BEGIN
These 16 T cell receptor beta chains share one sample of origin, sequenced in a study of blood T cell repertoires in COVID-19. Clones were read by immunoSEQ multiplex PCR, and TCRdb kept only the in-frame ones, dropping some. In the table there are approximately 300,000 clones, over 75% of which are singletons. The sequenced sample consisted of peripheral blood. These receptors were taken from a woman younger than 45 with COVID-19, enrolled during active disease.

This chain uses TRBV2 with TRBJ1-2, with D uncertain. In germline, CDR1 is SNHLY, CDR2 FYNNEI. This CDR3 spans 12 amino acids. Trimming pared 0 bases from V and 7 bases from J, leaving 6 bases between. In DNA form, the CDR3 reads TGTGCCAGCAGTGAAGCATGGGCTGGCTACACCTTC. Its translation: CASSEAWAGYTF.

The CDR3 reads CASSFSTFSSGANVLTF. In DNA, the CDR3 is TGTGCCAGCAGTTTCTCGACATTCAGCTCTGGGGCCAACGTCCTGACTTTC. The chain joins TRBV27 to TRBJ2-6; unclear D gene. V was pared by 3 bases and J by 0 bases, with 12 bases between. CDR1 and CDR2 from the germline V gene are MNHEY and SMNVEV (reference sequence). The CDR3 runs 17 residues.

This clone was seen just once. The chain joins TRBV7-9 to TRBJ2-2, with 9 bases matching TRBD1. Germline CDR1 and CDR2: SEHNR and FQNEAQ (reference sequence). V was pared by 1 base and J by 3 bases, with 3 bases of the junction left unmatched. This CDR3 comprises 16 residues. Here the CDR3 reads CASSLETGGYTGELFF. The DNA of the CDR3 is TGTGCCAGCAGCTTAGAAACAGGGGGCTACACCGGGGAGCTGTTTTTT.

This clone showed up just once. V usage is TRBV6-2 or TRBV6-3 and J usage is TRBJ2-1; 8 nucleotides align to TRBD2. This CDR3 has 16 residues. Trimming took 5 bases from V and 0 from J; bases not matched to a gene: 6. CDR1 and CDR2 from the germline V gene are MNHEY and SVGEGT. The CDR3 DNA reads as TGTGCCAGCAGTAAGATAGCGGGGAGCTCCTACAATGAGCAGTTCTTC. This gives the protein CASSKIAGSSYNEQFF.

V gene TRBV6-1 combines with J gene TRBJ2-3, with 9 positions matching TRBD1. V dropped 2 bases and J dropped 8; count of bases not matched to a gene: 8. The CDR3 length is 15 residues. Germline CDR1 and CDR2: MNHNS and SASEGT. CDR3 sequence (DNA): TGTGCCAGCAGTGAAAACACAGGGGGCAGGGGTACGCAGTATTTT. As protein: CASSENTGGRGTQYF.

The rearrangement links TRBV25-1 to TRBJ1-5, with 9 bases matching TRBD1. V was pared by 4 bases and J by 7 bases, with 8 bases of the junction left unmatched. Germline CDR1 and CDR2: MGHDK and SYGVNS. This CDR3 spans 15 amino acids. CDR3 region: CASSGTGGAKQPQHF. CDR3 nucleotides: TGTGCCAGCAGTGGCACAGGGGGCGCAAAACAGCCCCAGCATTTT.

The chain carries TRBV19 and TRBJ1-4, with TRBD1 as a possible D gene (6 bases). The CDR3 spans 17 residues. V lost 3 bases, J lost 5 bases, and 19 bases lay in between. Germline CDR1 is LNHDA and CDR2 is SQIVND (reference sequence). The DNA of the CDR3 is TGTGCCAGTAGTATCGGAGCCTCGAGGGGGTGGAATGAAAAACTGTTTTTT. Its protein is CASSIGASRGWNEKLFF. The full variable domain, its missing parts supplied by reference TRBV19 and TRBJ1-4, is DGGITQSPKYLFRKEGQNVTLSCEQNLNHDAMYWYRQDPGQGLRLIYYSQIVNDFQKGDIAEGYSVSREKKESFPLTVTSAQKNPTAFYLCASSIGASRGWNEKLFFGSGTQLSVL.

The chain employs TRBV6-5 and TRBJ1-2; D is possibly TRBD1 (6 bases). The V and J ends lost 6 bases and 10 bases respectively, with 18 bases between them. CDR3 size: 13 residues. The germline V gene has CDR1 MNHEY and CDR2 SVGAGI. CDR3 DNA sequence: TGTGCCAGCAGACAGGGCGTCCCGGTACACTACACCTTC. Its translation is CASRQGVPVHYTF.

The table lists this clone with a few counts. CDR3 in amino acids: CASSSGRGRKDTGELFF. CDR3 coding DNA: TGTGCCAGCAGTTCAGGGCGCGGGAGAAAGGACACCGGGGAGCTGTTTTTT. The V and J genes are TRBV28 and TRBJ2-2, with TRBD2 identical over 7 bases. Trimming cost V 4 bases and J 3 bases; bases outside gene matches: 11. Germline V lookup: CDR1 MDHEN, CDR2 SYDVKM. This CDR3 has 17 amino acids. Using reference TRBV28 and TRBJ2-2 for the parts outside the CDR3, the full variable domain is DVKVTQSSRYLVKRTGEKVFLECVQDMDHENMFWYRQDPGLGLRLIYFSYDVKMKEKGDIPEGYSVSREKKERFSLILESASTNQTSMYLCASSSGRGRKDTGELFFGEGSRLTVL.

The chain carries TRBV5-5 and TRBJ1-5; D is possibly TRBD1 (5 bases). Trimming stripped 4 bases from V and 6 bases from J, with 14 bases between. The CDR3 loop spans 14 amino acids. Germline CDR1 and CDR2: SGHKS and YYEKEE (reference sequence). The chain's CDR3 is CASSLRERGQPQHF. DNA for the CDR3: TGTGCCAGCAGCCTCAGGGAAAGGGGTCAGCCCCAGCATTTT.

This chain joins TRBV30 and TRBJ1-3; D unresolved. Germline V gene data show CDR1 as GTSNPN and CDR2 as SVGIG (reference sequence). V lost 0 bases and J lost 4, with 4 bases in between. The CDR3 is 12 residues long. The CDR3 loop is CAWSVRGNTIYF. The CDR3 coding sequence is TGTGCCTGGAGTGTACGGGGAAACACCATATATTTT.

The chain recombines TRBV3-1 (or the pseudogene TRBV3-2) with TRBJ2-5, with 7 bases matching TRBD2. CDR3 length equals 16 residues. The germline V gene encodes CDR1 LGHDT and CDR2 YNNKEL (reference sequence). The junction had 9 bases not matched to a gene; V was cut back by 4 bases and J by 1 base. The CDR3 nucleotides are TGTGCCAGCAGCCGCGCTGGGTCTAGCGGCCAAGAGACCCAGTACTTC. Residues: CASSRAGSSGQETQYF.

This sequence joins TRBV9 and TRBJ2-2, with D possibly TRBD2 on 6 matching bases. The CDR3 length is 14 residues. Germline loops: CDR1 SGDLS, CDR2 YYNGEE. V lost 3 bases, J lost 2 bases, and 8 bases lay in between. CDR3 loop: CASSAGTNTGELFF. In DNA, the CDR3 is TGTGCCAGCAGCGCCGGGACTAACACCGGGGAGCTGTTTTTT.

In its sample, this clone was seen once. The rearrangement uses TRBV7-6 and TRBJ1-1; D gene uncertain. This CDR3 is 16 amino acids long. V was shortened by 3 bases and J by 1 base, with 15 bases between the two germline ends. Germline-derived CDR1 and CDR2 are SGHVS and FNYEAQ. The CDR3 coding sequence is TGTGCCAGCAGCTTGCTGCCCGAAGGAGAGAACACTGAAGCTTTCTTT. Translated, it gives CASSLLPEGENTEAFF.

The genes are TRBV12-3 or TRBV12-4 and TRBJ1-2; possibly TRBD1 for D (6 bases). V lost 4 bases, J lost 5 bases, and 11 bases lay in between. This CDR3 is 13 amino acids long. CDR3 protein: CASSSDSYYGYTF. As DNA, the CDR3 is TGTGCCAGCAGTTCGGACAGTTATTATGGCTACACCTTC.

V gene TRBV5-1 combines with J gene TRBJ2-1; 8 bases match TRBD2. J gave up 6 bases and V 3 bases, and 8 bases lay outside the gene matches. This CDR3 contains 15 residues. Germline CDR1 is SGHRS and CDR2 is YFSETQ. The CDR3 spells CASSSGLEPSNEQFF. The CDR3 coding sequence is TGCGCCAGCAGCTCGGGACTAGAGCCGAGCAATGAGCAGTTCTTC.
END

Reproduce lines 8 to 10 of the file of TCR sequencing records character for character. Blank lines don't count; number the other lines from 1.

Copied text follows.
The chain carries TRBV19 and TRBJ1-4, with TRBD1 as a possible D gene (6 bases). The CDR3 spans 17 residues. V lost 3 bases, J lost 5 bases, and 19 bases lay in between. Germline CDR1 is LNHDA and CDR2 is SQIVND (reference sequence). The DNA of the CDR3 is TGTGCCAGTAGTATCGGAGCCTCGAGGGGGTGGAATGAAAAACTGTTTTTT. Its protein is CASSIGASRGWNEKLFF. The full variable domain, its missing parts supplied by reference TRBV19 and TRBJ1-4, is DGGITQSPKYLFRKEGQNVTLSCEQNLNHDAMYWYRQDPGQGLRLIYYSQIVNDFQKGDIAEGYSVSREKKESFPLTVTSAQKNPTAFYLCASSIGASRGWNEKLFFGSGTQLSVL.

The chain employs TRBV6-5 and TRBJ1-2; D is possibly TRBD1 (6 bases). The V and J ends lost 6 bases and 10 bases respectively, with 18 bases between them. CDR3 size: 13 residues. The germline V gene has CDR1 MNHEY and CDR2 SVGAGI. CDR3 DNA sequence: TGTGCCAGCAGACAGGGCGTCCCGGTACACTACACCTTC. Its translation is CASRQGVPVHYTF.

The table lists this clone with a few counts. CDR3 in amino acids: CASSSGRGRKDTGELFF. CDR3 coding DNA: TGTGCCAGCAGTTCAGGGCGCGGGAGAAAGGACACCGGGGAGCTGTTTTTT. The V and J genes are TRBV28 and TRBJ2-2, with TRBD2 identical over 7 bases. Trimming cost V 4 bases and J 3 bases; bases outside gene matches: 11. Germline V lookup: CDR1 MDHEN, CDR2 SYDVKM. This CDR3 has 17 amino acids. Using reference TRBV28 and TRBJ2-2 for the parts outside the CDR3, the full variable domain is DVKVTQSSRYLVKRTGEKVFLECVQDMDHENMFWYRQDPGLGLRLIYFSYDVKMKEKGDIPEGYSVSREKKERFSLILESASTNQTSMYLCASSSGRGRKDTGELFFGEGSRLTVL.